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5. Manchester by the Sea

Yes, we know. It’s sad, depressing and will probably leave a lot of viewers feeling unfulfilled. But the bottom line is that Manchester by the Sea is a beautifully crafted, intricate film about dealing with tragedy. Life isn’t always about happy endings or redemption. Sometimes it just goes on. And in a strange way, it tells us that dealing with everyday trivialities can be a healing remedy through this beautiful and horrible thing we call life. A lot of people will be pulling for Casey Affleck to take home Best Leading Actor, and he’s got a fighting chance, but I personally believe that the award will go to Denzel. Stay tuned.

 

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4. Arrival

This movie could not be more relevant, given the political and international landscape we’re living in now. Yes it involves aliens, but the entire movie is basically a commentary on how civilizations treat outsiders. It also shows us the deep problems that can arise from even the subtlest differences in language and mindsets. Most importantly, Arrival encourages us to try and look at things from a different perspective, and to be empathetic towards those who think differently than us. It’s a very thought-provoking movie, and driven by a deeply tense and suspenseful tone generated by director Denis Villenueve, and by a compelling, natural performance by Oscar snub Amy Adams.

 

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3. La La Land

The movie that was loved by all. La La Land is impossible not to like. First of all, you can’t take your eyes of the screen, as your dazzled by the allure of its attractive leads, Emma Stone and Ryan Gosling, the beautiful Los Angeles scenery and enjoyable music and choreography. It’s an ode to all those who dream of making it big in Hollywood. And it’s pretty evident that it sets the landmark for the 21st century musical. It tied the record for most Oscar nominations, and while director Damien Chazelle and Emma Stone may take home some trophies (though Natalie Portman or Isabelle Huppert might have a say in the latter), look for La La Land to take home a bunch of awards in the set design, costume and musical categories.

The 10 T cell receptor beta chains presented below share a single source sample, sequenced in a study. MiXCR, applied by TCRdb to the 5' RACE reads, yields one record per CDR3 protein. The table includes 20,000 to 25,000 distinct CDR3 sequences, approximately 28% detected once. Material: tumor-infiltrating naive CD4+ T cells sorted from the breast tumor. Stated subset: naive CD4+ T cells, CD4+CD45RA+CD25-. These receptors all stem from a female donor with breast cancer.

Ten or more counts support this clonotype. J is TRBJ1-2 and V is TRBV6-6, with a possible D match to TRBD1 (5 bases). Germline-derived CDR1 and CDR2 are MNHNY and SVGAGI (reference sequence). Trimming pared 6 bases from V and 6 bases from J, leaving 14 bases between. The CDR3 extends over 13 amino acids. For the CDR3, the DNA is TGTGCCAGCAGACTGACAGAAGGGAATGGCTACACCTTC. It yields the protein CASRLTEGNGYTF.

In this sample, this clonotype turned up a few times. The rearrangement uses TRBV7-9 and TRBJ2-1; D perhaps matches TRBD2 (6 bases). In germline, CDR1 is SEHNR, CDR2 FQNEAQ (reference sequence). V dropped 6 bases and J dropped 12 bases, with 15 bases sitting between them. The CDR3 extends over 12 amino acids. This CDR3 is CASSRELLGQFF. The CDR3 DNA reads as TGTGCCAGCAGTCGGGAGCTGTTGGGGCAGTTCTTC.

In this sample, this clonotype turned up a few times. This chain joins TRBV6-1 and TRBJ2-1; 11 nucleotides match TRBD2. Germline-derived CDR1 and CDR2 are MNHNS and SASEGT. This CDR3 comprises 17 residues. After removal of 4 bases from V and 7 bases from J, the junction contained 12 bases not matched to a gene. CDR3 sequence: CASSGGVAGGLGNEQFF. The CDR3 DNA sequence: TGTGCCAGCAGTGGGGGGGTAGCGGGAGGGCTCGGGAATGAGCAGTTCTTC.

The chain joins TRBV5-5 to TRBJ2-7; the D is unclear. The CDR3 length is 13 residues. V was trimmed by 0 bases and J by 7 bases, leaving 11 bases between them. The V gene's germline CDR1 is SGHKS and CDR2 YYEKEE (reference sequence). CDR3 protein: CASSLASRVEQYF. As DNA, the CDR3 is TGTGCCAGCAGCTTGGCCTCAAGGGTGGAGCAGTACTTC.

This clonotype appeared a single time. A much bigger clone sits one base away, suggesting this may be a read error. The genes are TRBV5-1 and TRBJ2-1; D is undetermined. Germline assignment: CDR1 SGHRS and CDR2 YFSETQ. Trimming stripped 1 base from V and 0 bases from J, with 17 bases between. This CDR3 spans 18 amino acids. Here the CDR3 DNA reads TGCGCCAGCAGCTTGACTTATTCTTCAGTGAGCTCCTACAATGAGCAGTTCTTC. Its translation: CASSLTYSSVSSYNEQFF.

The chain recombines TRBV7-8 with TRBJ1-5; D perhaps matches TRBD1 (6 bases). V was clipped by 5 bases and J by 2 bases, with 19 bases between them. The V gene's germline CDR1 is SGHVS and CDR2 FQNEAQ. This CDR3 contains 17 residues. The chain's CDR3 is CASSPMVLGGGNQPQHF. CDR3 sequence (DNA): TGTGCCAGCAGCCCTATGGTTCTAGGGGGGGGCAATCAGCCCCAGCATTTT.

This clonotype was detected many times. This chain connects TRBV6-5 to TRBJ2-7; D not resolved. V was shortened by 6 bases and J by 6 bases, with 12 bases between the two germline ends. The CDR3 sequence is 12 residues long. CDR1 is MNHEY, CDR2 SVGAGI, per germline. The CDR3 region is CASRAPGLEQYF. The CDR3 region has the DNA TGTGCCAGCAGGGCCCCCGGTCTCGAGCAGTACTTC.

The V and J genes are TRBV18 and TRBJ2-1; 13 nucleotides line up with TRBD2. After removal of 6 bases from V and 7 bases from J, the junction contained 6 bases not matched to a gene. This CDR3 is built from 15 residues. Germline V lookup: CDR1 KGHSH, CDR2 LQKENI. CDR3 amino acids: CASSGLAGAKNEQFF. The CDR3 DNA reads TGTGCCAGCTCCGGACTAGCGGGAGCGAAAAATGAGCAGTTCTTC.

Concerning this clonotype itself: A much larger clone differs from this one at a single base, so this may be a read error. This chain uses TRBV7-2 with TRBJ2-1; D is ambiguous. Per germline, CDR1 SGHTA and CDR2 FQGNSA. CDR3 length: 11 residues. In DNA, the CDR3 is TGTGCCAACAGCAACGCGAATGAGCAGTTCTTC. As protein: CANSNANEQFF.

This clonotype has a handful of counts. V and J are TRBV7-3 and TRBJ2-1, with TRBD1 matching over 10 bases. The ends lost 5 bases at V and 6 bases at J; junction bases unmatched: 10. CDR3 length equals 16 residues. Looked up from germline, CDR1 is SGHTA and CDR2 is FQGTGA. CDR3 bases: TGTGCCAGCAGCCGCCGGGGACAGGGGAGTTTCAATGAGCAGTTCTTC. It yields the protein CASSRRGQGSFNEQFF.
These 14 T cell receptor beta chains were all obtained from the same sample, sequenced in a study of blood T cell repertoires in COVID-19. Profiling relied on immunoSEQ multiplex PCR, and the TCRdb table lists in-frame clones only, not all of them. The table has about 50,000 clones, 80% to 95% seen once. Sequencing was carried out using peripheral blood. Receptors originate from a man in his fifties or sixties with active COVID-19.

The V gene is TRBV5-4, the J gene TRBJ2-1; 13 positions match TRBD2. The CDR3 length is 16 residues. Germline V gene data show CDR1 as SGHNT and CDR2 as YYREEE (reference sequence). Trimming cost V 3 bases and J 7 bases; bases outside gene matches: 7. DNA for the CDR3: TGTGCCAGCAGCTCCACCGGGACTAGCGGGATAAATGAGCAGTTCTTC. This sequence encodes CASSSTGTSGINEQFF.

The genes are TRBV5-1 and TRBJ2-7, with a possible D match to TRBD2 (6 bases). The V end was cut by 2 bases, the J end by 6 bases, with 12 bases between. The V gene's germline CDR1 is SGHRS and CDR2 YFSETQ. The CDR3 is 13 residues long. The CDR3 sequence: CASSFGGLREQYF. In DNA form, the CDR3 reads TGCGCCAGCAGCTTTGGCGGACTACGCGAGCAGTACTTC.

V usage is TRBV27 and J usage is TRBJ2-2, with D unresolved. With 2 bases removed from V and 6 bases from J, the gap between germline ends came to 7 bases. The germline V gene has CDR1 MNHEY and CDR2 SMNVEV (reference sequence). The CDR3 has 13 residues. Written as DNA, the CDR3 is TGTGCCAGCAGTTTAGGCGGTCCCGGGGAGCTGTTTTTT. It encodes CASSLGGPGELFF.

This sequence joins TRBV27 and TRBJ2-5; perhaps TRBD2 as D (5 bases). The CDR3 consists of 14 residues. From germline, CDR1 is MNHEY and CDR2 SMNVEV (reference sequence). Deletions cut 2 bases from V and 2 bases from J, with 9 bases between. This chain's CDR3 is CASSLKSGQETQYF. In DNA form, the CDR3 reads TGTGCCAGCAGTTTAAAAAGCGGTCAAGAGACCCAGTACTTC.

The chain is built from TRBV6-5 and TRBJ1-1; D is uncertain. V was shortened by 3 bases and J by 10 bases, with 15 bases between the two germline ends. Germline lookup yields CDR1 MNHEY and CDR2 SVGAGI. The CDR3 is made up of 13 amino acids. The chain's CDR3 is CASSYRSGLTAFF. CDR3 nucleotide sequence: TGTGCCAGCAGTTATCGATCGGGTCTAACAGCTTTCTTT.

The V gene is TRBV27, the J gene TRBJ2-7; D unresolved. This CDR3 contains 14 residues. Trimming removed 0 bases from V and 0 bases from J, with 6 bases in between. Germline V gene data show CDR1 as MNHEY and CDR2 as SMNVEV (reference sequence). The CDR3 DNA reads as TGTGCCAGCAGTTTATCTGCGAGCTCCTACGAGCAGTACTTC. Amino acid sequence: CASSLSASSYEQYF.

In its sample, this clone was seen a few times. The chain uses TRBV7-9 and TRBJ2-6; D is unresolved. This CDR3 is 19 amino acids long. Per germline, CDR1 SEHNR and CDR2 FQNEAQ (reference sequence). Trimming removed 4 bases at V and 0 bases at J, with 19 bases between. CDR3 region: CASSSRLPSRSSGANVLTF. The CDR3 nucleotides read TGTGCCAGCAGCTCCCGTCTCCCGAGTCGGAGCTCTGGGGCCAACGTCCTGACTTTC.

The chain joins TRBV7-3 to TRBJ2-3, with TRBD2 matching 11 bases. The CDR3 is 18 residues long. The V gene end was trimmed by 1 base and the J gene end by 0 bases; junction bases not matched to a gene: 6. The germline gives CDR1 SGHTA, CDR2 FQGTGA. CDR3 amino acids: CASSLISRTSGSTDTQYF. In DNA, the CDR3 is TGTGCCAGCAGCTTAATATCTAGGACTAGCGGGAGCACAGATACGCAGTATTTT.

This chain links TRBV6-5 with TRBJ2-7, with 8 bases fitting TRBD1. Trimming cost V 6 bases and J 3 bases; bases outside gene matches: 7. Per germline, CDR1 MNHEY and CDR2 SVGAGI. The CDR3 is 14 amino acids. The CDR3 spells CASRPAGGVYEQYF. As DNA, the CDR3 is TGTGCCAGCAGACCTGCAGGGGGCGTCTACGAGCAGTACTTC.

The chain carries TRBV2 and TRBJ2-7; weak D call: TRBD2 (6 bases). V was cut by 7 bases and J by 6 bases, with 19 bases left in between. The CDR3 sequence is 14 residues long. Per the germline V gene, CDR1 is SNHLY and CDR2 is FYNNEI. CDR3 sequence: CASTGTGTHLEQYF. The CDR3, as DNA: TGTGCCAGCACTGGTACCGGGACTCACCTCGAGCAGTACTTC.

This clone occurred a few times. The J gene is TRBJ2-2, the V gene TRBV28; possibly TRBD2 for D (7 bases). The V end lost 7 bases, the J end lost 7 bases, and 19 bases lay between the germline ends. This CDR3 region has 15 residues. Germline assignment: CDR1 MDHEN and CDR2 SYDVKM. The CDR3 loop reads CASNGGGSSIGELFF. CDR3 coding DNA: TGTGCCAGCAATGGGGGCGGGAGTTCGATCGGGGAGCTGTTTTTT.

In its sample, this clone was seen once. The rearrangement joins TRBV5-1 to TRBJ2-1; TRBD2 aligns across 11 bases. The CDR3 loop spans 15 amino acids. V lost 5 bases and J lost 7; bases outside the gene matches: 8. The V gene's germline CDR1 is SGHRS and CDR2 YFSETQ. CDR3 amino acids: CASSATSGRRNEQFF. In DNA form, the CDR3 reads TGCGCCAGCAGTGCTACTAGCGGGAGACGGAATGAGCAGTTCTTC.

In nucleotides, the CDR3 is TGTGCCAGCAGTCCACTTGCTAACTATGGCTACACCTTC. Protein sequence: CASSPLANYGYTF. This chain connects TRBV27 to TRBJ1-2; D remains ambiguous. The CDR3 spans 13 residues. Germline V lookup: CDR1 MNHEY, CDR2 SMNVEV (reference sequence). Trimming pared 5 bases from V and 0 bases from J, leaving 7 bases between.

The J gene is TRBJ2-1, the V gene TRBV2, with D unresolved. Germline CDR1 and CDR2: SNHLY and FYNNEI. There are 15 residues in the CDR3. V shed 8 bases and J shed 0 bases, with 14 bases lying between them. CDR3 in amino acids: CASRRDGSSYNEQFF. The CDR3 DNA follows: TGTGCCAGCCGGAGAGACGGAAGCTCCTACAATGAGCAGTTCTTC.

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2. Moonlight

I’ve heard this movie referred to as “Boyhood for black people,” but I think that comparison is a huge disservice to both films, as each are their own unique works of art. Moonlight depicts a young black boy during three stages of his life as he progresses into adulthood. There are three acts and the boy is played by a different actor in each. What makes Moonlight so extraordinary is that it depicts the everyday struggles of being black and poor in America, while not shoving race in your face. It’s a personal, intimate story that can apply to everyone. And that’s not to ignore the racial component. After all, it’s what gives the film its identity. But at the end of the day, it’s a story of life, well told by director Barry Jenkins. Look for Mahershala Ali to take Best Supporting Actor, and pay attention to his speech. In my eyes, it’s between Moonlight and La La Land for Best picture. I’m calling Moonlight.

 

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1. Lion